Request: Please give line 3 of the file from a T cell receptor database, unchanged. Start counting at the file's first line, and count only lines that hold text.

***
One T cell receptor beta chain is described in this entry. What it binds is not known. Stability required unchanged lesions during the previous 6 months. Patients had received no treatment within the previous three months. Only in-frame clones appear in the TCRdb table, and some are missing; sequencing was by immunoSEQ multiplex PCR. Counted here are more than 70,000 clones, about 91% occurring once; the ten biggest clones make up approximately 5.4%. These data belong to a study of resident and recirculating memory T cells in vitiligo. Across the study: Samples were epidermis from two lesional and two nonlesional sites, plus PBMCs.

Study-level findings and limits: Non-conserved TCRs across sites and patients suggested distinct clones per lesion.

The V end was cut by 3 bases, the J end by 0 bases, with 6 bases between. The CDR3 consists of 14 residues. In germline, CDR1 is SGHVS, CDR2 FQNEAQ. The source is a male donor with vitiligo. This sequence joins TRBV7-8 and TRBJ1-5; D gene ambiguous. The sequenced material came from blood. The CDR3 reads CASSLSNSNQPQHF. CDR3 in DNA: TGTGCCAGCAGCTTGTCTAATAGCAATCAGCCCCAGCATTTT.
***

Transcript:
The V end was cut by 3 bases, the J end by 0 bases, with 6 bases between. The CDR3 consists of 14 residues. In germline, CDR1 is SGHVS, CDR2 FQNEAQ. The source is a male donor with vitiligo. This sequence joins TRBV7-8 and TRBJ1-5; D gene ambiguous. The sequenced material came from blood. The CDR3 reads CASSLSNSNQPQHF. CDR3 in DNA: TGTGCCAGCAGCTTGTCTAATAGCAATCAGCCCCAGCATTTT.